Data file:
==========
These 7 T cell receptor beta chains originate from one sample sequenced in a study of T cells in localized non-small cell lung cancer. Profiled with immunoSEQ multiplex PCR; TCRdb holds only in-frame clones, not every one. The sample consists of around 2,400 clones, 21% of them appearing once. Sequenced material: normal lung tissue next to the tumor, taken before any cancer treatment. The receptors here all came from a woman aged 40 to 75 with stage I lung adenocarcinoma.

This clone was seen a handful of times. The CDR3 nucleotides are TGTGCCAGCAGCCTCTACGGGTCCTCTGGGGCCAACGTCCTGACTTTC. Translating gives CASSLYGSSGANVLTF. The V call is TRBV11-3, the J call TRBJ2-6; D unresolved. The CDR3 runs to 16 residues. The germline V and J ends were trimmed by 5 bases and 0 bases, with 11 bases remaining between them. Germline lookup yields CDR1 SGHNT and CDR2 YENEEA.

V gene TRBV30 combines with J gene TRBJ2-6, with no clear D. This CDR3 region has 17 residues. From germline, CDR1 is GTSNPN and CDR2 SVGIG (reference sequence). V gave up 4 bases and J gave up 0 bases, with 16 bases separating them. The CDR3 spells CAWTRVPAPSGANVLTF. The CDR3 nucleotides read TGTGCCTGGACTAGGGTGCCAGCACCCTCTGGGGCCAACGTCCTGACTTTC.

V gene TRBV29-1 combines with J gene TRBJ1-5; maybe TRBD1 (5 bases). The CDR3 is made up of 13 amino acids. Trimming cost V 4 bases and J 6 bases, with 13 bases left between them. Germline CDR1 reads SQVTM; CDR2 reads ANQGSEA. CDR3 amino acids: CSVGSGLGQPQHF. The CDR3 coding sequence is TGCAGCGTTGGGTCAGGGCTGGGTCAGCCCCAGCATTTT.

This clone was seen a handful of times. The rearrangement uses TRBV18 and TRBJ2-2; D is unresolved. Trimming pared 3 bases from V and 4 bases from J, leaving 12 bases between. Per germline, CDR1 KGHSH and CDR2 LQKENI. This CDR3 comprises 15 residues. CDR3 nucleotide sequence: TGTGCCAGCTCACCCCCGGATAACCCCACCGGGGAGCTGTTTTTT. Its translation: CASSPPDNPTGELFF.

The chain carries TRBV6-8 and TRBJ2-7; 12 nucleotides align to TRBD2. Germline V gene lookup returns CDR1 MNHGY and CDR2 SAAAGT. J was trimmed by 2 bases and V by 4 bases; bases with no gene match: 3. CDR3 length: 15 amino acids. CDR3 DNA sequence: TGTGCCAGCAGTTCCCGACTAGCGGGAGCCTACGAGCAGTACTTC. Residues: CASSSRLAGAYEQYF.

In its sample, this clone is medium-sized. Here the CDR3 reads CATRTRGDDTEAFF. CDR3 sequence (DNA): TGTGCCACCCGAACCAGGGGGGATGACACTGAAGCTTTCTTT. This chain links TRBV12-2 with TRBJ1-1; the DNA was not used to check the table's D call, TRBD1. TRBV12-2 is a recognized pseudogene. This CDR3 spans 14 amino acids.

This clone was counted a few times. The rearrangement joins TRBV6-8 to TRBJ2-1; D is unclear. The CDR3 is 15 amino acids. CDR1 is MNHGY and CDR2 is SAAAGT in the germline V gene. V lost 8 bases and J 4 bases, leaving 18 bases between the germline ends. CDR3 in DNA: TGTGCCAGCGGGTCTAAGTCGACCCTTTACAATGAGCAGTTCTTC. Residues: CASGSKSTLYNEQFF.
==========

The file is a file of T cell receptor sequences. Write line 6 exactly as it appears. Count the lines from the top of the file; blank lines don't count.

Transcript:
The chain carries TRBV6-8 and TRBJ2-7; 12 nucleotides align to TRBD2. Germline V gene lookup returns CDR1 MNHGY and CDR2 SAAAGT. J was trimmed by 2 bases and V by 4 bases; bases with no gene match: 3. CDR3 length: 15 amino acids. CDR3 DNA sequence: TGTGCCAGCAGTTCCCGACTAGCGGGAGCCTACGAGCAGTACTTC. Residues: CASSSRLAGAYEQYF.